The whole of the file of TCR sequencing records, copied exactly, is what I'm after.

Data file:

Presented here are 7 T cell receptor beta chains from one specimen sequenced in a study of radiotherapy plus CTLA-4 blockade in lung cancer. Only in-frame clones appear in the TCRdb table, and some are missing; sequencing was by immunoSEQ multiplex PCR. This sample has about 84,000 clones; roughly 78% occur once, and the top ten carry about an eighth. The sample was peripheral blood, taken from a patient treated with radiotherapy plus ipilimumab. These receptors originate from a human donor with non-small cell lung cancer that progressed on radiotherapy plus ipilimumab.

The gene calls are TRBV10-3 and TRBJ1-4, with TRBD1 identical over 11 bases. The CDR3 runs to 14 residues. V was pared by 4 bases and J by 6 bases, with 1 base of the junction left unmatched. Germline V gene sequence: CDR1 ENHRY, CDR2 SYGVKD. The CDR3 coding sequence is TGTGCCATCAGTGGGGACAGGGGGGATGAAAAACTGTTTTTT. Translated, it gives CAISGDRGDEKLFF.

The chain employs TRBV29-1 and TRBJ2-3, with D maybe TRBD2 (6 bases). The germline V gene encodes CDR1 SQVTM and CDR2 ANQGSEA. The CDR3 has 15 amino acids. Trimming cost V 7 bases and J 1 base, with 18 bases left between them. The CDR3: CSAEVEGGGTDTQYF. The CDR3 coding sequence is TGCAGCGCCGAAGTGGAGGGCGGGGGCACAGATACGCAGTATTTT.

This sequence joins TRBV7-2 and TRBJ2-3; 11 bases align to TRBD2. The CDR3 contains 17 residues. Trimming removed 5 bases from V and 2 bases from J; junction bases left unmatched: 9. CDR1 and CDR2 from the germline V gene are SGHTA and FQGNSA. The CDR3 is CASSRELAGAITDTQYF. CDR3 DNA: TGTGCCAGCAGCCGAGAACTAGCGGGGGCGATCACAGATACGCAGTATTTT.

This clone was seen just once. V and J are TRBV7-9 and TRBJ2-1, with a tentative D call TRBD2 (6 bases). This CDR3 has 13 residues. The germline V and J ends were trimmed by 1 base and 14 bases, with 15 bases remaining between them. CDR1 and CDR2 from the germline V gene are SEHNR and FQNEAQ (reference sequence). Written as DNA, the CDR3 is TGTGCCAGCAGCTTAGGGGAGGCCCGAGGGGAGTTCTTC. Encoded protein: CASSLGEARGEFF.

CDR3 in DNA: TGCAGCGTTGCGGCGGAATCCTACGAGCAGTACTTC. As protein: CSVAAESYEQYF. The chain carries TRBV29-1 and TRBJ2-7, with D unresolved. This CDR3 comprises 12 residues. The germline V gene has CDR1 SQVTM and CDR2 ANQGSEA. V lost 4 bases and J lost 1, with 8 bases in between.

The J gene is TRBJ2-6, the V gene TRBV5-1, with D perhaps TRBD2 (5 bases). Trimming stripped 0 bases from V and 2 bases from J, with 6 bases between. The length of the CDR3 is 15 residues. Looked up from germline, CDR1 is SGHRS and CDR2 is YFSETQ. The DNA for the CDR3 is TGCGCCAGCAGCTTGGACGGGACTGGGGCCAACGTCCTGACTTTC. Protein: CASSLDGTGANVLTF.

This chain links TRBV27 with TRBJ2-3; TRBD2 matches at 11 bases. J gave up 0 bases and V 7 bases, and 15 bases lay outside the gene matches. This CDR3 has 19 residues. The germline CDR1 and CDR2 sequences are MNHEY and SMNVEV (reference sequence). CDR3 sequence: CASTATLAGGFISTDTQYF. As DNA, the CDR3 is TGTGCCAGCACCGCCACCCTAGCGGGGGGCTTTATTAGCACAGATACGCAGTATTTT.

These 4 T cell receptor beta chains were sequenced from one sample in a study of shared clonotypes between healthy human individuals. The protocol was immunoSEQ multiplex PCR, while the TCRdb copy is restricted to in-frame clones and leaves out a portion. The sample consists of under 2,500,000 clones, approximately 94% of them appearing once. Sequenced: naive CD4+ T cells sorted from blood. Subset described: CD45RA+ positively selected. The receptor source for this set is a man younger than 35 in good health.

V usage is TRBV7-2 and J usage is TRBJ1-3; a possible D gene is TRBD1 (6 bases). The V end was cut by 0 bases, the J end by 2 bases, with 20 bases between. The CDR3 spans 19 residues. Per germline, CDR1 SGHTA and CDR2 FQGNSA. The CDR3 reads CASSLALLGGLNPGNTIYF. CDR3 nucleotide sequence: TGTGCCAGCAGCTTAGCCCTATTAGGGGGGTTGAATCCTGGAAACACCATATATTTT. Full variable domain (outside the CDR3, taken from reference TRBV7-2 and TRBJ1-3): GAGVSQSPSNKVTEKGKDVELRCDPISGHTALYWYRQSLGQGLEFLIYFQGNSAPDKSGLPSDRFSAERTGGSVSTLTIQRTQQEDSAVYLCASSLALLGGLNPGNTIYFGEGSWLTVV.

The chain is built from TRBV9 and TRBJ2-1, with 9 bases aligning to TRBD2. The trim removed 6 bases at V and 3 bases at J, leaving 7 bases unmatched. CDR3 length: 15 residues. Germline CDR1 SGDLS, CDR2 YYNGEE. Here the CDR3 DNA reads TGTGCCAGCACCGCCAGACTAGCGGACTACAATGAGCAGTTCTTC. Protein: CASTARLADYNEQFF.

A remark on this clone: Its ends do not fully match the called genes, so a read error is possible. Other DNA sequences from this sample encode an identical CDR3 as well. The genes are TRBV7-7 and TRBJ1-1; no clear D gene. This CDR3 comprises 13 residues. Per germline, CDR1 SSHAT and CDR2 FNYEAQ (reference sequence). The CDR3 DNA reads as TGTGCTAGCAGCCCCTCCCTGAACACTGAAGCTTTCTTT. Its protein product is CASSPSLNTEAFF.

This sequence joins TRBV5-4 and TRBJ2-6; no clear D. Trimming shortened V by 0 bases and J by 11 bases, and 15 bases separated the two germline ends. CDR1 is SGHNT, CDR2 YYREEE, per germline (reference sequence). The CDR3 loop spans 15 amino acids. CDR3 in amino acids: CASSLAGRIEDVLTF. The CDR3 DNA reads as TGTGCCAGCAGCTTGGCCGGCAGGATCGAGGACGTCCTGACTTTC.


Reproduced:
Presented here are 7 T cell receptor beta chains from one specimen sequenced in a study of radiotherapy plus CTLA-4 blockade in lung cancer. Only in-frame clones appear in the TCRdb table, and some are missing; sequencing was by immunoSEQ multiplex PCR. This sample has about 84,000 clones; roughly 78% occur once, and the top ten carry about an eighth. The sample was peripheral blood, taken from a patient treated with radiotherapy plus ipilimumab. These receptors originate from a human donor with non-small cell lung cancer that progressed on radiotherapy plus ipilimumab.

The gene calls are TRBV10-3 and TRBJ1-4, with TRBD1 identical over 11 bases. The CDR3 runs to 14 residues. V was pared by 4 bases and J by 6 bases, with 1 base of the junction left unmatched. Germline V gene sequence: CDR1 ENHRY, CDR2 SYGVKD. The CDR3 coding sequence is TGTGCCATCAGTGGGGACAGGGGGGATGAAAAACTGTTTTTT. Translated, it gives CAISGDRGDEKLFF.

The chain employs TRBV29-1 and TRBJ2-3, with D maybe TRBD2 (6 bases). The germline V gene encodes CDR1 SQVTM and CDR2 ANQGSEA. The CDR3 has 15 amino acids. Trimming cost V 7 bases and J 1 base, with 18 bases left between them. The CDR3: CSAEVEGGGTDTQYF. The CDR3 coding sequence is TGCAGCGCCGAAGTGGAGGGCGGGGGCACAGATACGCAGTATTTT.

This sequence joins TRBV7-2 and TRBJ2-3; 11 bases align to TRBD2. The CDR3 contains 17 residues. Trimming removed 5 bases from V and 2 bases from J; junction bases left unmatched: 9. CDR1 and CDR2 from the germline V gene are SGHTA and FQGNSA. The CDR3 is CASSRELAGAITDTQYF. CDR3 DNA: TGTGCCAGCAGCCGAGAACTAGCGGGGGCGATCACAGATACGCAGTATTTT.

This clone was seen just once. V and J are TRBV7-9 and TRBJ2-1, with a tentative D call TRBD2 (6 bases). This CDR3 has 13 residues. The germline V and J ends were trimmed by 1 base and 14 bases, with 15 bases remaining between them. CDR1 and CDR2 from the germline V gene are SEHNR and FQNEAQ (reference sequence). Written as DNA, the CDR3 is TGTGCCAGCAGCTTAGGGGAGGCCCGAGGGGAGTTCTTC. Encoded protein: CASSLGEARGEFF.

CDR3 in DNA: TGCAGCGTTGCGGCGGAATCCTACGAGCAGTACTTC. As protein: CSVAAESYEQYF. The chain carries TRBV29-1 and TRBJ2-7, with D unresolved. This CDR3 comprises 12 residues. The germline V gene has CDR1 SQVTM and CDR2 ANQGSEA. V lost 4 bases and J lost 1, with 8 bases in between.

The J gene is TRBJ2-6, the V gene TRBV5-1, with D perhaps TRBD2 (5 bases). Trimming stripped 0 bases from V and 2 bases from J, with 6 bases between. The length of the CDR3 is 15 residues. Looked up from germline, CDR1 is SGHRS and CDR2 is YFSETQ. The DNA for the CDR3 is TGCGCCAGCAGCTTGGACGGGACTGGGGCCAACGTCCTGACTTTC. Protein: CASSLDGTGANVLTF.

This chain links TRBV27 with TRBJ2-3; TRBD2 matches at 11 bases. J gave up 0 bases and V 7 bases, and 15 bases lay outside the gene matches. This CDR3 has 19 residues. The germline CDR1 and CDR2 sequences are MNHEY and SMNVEV (reference sequence). CDR3 sequence: CASTATLAGGFISTDTQYF. As DNA, the CDR3 is TGTGCCAGCACCGCCACCCTAGCGGGGGGCTTTATTAGCACAGATACGCAGTATTTT.

These 4 T cell receptor beta chains were sequenced from one sample in a study of shared clonotypes between healthy human individuals. The protocol was immunoSEQ multiplex PCR, while the TCRdb copy is restricted to in-frame clones and leaves out a portion. The sample consists of under 2,500,000 clones, approximately 94% of them appearing once. Sequenced: naive CD4+ T cells sorted from blood. Subset described: CD45RA+ positively selected. The receptor source for this set is a man younger than 35 in good health.

V usage is TRBV7-2 and J usage is TRBJ1-3; a possible D gene is TRBD1 (6 bases). The V end was cut by 0 bases, the J end by 2 bases, with 20 bases between. The CDR3 spans 19 residues. Per germline, CDR1 SGHTA and CDR2 FQGNSA. The CDR3 reads CASSLALLGGLNPGNTIYF. CDR3 nucleotide sequence: TGTGCCAGCAGCTTAGCCCTATTAGGGGGGTTGAATCCTGGAAACACCATATATTTT. Full variable domain (outside the CDR3, taken from reference TRBV7-2 and TRBJ1-3): GAGVSQSPSNKVTEKGKDVELRCDPISGHTALYWYRQSLGQGLEFLIYFQGNSAPDKSGLPSDRFSAERTGGSVSTLTIQRTQQEDSAVYLCASSLALLGGLNPGNTIYFGEGSWLTVV.

The chain is built from TRBV9 and TRBJ2-1, with 9 bases aligning to TRBD2. The trim removed 6 bases at V and 3 bases at J, leaving 7 bases unmatched. CDR3 length: 15 residues. Germline CDR1 SGDLS, CDR2 YYNGEE. Here the CDR3 DNA reads TGTGCCAGCACCGCCAGACTAGCGGACTACAATGAGCAGTTCTTC. Protein: CASTARLADYNEQFF.

A remark on this clone: Its ends do not fully match the called genes, so a read error is possible. Other DNA sequences from this sample encode an identical CDR3 as well. The genes are TRBV7-7 and TRBJ1-1; no clear D gene. This CDR3 comprises 13 residues. Per germline, CDR1 SSHAT and CDR2 FNYEAQ (reference sequence). The CDR3 DNA reads as TGTGCTAGCAGCCCCTCCCTGAACACTGAAGCTTTCTTT. Its protein product is CASSPSLNTEAFF.

This sequence joins TRBV5-4 and TRBJ2-6; no clear D. Trimming shortened V by 0 bases and J by 11 bases, and 15 bases separated the two germline ends. CDR1 is SGHNT, CDR2 YYREEE, per germline (reference sequence). The CDR3 loop spans 15 amino acids. CDR3 in amino acids: CASSLAGRIEDVLTF. The CDR3 DNA reads as TGTGCCAGCAGCTTGGCCGGCAGGATCGAGGACGTCCTGACTTTC.